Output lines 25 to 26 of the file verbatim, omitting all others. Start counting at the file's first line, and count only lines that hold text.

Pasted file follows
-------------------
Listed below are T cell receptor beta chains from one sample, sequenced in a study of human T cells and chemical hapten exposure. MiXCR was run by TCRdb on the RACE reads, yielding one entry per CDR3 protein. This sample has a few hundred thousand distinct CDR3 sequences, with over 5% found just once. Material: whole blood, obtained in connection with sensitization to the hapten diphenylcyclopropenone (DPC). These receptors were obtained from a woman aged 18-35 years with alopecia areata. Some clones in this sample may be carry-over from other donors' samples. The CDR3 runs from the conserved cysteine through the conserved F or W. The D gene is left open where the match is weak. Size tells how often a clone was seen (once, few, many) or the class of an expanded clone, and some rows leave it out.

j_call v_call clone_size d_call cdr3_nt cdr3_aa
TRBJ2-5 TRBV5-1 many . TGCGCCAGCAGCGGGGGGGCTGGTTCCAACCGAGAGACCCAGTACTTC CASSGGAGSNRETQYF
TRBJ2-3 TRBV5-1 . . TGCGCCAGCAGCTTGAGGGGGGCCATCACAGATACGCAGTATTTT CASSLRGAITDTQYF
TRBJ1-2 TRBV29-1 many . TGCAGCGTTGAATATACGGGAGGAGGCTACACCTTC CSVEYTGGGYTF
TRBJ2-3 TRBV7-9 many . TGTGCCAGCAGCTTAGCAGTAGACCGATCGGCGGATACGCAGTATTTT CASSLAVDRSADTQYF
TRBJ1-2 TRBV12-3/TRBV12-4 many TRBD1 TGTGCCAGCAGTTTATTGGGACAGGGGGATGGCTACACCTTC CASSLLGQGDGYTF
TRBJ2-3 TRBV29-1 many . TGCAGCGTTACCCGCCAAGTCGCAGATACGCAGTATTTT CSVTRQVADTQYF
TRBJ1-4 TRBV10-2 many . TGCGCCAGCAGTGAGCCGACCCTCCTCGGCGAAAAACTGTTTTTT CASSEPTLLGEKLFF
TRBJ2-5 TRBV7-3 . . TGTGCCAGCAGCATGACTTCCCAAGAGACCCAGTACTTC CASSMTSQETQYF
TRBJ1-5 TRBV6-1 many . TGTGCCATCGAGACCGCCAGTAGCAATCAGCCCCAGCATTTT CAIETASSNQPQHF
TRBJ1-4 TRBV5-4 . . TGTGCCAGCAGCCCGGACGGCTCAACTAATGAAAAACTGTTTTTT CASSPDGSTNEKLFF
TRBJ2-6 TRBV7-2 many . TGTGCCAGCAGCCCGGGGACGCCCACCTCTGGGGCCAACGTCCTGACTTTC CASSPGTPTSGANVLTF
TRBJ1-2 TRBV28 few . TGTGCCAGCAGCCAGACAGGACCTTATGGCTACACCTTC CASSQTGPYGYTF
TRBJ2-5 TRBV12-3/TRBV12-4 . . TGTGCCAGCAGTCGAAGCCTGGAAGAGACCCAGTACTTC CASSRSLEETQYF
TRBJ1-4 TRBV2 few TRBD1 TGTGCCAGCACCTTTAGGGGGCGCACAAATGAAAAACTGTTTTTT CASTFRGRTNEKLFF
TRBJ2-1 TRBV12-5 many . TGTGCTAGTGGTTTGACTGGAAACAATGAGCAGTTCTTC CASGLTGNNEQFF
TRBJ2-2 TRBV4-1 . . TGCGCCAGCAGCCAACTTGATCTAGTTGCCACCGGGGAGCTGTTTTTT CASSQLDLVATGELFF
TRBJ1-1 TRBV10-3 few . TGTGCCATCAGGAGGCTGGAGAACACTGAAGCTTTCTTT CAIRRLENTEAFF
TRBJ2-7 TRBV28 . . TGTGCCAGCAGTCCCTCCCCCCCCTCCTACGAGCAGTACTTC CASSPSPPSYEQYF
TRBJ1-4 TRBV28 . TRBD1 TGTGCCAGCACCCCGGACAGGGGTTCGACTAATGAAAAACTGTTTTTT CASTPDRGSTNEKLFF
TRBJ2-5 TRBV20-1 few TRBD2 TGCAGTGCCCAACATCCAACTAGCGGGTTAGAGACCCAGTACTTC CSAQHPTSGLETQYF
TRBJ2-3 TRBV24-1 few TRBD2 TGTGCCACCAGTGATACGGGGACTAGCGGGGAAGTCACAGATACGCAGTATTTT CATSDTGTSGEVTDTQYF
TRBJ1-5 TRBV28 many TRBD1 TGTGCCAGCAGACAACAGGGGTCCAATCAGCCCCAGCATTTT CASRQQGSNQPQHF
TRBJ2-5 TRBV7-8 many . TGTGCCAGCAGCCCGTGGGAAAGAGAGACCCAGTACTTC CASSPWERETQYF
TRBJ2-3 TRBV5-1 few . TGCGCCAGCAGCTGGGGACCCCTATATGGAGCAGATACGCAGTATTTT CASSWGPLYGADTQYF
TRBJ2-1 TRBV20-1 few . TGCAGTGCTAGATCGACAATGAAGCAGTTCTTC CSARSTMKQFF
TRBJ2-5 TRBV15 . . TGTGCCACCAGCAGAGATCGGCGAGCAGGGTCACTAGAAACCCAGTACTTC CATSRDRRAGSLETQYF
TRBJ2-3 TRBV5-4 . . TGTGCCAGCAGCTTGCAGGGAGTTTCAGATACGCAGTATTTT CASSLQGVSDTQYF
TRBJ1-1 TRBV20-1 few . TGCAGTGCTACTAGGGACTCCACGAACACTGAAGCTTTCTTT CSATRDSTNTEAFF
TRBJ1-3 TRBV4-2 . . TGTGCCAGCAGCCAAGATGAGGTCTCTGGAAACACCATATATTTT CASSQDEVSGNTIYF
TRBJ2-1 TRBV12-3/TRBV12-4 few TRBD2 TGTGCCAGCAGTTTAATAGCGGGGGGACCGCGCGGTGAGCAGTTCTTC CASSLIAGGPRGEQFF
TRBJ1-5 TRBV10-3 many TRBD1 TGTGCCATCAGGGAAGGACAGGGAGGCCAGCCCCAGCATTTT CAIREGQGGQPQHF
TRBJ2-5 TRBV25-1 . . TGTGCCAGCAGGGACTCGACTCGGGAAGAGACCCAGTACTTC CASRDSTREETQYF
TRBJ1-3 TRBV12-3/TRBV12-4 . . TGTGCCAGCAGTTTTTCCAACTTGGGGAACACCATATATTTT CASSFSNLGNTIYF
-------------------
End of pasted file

TRBJ2-5 TRBV7-8 many . TGTGCCAGCAGCCCGTGGGAAAGAGAGACCCAGTACTTC CASSPWERETQYF
TRBJ2-3 TRBV5-1 few . TGCGCCAGCAGCTGGGGACCCCTATATGGAGCAGATACGCAGTATTTT CASSWGPLYGADTQYF